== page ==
Shayana Pradikshanam devotional practice of pilgrims at Sabarimala
The shrine of Sabarimala is one of the most remote shrines in southern India yet it still draws three to four million pilgrims each year. Before beginning the multi-day walk through the mountain jungles to get to Sabarimala, the pilgrims prepare themselves with 41 days of rigorous fasting, celibacy, meditation and prayer. Finally arriving at the shrine, the pilgrims will wait in line for hours, even days, to have one or two seconds in front of the image of Ayappa. After seeing the deity, many pilgrims will complete a vow called Shayana Pradikshanam. In the Malayalam language of Kerala, Shayana means “body” and Pradakshinam means “revolution,” so Shayana Pradakshinam means “revolution with the Body.” This devotional practice is done not only in Sabarimala but also in other temples in Kerala.
The Sabarimala shrine is only open a few times each year: the Mandalam festival covering 41 days from November 15 to December 26; the Makaravilakku from January 1-14; on Vishu, the day of the vernal equinox in April; and during smaller festivals in May/June and August/September. The shrine, unlike many in southern India is open to persons of all religious callings, and there are no caste restrictions during the pilgrimage. However, women - unless they are younger than six or older than sixty - are not allowed to come to Sabarimala. This is explained by referring to the celibacy of Ayappa and the concern that he might be lured away from his shrine by a woman his age (if certain readers find this somewhat sexist, they are informed that there are particular goddess shrines in south India which men are forbidden to enter). It is said that during the pilgrimage periods no tigers are found along the forest trails leading to Sabarimala. This is explained as resulting from Ayappa’s power over tigers. Other holy places associated with Ayappa are Kulattupuzha, Aryankavu, Accankovil, and Kantamala.
Additional notes on SABARIMALA and AYAPPA
Shiva does not call upon Vishnu after mating with a tribal woman. The story goes that Shiva gives a boon to an asura (a demon) that allows him to merely touch a person on his head and he will fall dead. The asura then thanks him and wants to try out the boon on Lord Shiva himself. In fear, Shiva runs and calls upon Lord Vishnu for help. Lord Vishnu in the guise of the beautiful maiden Mohini, which literally means "enchantress" or "seductress", approaches the asura. She questions him about why he is chasing Shiva. The asura tells her how he has received this boon and wanted to test it on Shiva himself. Mohini tricks the foolish asura by telling him that the boon was really ineffective and Shiva did not want him to know that. If he wanted, he could test it on himself. The asura placed his hand on his own head, believing her, and he falls dead. Shiva is very grateful towards Vishnu but is enchanted by his female form. They have the child Ayappa to satisfy the demigods' plea to save them from the torments of the demon Mahishi. Ayappa is then raised by the King of Panthala, Rajashekharan, a truly royal king not a tribal king, who was childless. Right after adopting the child Ayappa, whom he called Mani Kanda, meaning ‘one who wears a bell around his neck’ (for the child was found wearing a small bell on a chain around his neck that attracted the king's attention who was out on a hunt with his men), the king has a child of his own. When Ayappa was about to reach age, the queen feared that her own child would lose his right to the throne, so with the minister of the court, she schemed to murder Ayappa. She faked being ill saying that her stomach was in unbearable pain. The minister bribed the court physician to say that the only remedy would be a female tiger's milk. Ayappa, willing to do anything for his mother, goes on the dangerous mission alone to get the milk. Instead, he meets Mahishi and slays her. The gods in happiness and joy assume the form of tigers and accompany back to the palace to give the so-called needed milk remedy. Upon seeing this, the queen confessed her schemes and begs forgiveness from the young prince. Ayappa, forgiving his mother, takes upon the right of celibacy and leaves the palace to reside on Sabarimala. Women are not allowed to go to the temple, not in fear that Ayappa might leave the shrine, but that women will desire and fall in love with the beautiful celibate god. They are allowed after they have reached menopausal age.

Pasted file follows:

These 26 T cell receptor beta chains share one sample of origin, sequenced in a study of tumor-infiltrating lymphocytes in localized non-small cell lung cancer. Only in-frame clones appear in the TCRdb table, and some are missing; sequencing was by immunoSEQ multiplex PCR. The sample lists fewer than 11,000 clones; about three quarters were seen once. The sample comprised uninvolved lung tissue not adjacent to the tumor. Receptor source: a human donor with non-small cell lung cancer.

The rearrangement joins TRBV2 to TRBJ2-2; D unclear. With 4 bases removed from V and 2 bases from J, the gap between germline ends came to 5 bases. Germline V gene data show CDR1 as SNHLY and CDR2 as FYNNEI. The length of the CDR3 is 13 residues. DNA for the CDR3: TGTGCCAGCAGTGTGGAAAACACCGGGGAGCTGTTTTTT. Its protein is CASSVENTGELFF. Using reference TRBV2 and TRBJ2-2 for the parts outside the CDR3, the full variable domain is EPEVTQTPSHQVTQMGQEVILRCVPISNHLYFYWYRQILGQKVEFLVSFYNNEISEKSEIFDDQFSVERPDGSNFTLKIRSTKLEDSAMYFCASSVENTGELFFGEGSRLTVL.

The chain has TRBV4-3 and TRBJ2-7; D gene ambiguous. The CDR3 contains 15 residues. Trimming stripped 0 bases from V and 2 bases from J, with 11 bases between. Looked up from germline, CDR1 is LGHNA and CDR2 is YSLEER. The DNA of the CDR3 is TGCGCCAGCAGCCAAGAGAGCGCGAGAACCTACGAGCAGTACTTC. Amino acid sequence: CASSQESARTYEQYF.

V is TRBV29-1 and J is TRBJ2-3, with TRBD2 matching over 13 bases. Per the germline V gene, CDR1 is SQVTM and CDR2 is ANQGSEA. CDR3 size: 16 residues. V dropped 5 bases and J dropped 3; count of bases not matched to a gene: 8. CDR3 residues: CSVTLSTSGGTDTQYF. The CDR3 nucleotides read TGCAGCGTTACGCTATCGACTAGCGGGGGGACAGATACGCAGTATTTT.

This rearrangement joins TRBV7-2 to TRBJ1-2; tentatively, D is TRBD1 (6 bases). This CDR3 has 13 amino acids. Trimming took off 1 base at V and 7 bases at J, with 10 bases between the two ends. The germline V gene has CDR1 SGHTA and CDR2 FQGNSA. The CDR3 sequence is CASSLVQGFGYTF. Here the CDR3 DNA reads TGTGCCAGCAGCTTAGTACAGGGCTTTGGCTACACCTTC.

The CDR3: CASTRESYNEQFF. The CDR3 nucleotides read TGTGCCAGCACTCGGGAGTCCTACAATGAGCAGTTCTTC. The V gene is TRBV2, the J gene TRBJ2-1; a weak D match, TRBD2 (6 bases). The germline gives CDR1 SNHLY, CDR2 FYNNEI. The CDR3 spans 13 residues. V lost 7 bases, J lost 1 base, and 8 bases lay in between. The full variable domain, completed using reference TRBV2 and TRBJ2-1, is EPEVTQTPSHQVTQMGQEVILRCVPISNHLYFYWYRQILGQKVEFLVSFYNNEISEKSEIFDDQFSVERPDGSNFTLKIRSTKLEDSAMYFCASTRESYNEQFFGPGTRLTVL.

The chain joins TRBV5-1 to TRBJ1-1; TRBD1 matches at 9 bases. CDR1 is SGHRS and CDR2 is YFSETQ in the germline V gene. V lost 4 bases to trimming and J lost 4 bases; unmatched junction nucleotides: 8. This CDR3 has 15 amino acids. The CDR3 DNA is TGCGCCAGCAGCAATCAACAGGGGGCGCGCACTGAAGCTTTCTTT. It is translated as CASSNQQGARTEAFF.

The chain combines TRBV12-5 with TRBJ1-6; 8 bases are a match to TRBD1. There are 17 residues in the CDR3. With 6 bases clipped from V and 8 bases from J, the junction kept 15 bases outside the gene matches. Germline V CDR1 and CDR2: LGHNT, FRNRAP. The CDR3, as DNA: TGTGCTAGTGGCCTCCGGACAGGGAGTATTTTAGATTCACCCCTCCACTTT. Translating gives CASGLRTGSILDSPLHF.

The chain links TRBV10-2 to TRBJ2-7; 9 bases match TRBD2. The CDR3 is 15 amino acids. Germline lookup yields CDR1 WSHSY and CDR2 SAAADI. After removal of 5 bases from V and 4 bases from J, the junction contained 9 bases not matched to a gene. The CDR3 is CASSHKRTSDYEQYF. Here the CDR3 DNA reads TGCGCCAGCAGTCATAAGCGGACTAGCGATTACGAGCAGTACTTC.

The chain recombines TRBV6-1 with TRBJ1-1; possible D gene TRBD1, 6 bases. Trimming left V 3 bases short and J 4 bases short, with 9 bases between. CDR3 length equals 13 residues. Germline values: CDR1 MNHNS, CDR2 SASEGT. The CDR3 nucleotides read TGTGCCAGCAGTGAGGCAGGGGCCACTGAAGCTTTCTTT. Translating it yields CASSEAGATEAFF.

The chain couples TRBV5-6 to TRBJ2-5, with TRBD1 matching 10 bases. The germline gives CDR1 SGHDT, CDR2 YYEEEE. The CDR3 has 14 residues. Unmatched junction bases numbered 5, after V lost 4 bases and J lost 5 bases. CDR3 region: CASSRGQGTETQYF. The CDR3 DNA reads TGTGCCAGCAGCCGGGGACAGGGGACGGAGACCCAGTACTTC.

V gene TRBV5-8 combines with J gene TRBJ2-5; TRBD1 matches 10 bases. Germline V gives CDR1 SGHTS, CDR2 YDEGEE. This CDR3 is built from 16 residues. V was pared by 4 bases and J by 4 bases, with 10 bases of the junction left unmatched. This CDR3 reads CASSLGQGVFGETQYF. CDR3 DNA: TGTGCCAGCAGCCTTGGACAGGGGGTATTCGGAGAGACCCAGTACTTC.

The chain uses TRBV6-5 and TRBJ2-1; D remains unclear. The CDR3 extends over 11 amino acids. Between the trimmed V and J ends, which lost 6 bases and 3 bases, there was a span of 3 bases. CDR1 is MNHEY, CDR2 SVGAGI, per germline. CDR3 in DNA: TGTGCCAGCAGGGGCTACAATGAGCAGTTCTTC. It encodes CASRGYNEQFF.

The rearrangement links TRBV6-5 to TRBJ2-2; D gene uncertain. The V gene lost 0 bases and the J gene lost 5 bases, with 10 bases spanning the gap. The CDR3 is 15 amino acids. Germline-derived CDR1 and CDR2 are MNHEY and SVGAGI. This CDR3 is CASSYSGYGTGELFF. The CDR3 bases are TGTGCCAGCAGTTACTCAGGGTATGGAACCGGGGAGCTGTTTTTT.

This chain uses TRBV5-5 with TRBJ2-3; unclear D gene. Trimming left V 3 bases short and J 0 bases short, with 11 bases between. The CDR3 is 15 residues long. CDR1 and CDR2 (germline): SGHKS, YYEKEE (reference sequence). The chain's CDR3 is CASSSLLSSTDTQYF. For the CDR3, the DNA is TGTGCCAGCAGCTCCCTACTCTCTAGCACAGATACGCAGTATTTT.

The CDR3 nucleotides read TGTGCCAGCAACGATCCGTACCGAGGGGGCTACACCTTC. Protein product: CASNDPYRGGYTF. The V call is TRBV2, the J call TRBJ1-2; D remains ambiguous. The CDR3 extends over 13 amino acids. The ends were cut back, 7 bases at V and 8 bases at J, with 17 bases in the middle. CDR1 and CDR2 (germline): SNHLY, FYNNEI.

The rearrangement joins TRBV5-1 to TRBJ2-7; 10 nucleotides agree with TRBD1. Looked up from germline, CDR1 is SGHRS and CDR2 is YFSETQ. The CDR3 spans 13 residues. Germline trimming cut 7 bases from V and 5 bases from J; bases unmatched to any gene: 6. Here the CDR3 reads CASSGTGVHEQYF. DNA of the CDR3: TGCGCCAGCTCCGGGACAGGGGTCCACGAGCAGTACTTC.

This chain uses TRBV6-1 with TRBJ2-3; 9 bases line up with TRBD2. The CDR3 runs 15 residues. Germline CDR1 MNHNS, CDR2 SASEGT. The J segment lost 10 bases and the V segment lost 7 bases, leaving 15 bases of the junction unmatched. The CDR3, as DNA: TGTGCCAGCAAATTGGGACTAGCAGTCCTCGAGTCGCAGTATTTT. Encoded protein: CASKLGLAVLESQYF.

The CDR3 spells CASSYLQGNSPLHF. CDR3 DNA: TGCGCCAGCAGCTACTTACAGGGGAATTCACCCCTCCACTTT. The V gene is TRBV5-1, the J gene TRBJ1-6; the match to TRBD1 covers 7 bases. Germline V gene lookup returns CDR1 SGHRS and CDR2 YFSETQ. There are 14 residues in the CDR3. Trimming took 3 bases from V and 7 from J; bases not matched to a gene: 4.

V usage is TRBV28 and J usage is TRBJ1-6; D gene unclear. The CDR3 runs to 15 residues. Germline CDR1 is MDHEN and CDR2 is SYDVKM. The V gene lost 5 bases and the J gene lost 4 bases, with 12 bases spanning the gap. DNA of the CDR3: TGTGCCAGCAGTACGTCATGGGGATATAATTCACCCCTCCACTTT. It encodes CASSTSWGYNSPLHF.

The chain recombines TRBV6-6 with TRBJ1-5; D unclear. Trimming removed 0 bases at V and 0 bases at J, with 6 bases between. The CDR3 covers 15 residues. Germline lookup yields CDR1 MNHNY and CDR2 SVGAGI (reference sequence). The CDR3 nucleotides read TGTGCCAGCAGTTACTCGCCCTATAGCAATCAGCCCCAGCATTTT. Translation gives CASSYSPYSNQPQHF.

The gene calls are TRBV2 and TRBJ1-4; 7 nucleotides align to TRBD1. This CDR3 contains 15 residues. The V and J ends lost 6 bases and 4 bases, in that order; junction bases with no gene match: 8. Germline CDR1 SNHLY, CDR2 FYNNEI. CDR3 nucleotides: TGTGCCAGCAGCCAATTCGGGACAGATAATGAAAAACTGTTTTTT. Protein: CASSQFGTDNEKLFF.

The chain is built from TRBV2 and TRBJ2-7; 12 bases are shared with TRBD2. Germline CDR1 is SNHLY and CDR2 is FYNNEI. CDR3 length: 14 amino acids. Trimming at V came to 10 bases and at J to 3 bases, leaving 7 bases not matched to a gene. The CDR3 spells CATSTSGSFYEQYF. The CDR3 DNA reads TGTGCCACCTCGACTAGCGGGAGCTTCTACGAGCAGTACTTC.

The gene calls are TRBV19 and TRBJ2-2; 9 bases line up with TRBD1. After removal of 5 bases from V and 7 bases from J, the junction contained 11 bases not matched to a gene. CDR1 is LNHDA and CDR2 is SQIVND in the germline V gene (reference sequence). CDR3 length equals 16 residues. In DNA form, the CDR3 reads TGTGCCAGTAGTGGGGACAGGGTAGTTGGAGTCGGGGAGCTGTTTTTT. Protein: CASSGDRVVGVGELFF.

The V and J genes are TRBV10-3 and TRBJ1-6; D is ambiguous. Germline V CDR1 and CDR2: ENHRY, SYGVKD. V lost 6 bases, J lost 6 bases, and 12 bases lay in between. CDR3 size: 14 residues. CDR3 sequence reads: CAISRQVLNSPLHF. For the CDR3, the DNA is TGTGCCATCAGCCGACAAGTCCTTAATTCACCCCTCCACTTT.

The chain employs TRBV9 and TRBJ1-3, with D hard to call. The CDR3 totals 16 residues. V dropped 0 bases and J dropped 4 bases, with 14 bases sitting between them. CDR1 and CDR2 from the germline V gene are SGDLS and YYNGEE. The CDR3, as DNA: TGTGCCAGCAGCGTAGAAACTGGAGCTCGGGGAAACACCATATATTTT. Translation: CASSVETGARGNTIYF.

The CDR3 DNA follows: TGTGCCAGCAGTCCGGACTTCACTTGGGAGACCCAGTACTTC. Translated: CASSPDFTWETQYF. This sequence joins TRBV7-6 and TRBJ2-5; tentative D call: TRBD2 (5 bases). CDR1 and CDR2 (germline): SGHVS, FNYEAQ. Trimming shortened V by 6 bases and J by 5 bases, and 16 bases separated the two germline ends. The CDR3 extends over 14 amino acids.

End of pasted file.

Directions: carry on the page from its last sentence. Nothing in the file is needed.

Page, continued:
For further information on the pilgrimage to Sabarimala, consult:
Gangadharan, N.; Pilgrimage to Sabarimala; in Pilgrimage Studies: Sacred Places, Sacred Traditions; The Society of Pilgrimage Studies (Dubey, D.P. editor); Allahabad, India; 1995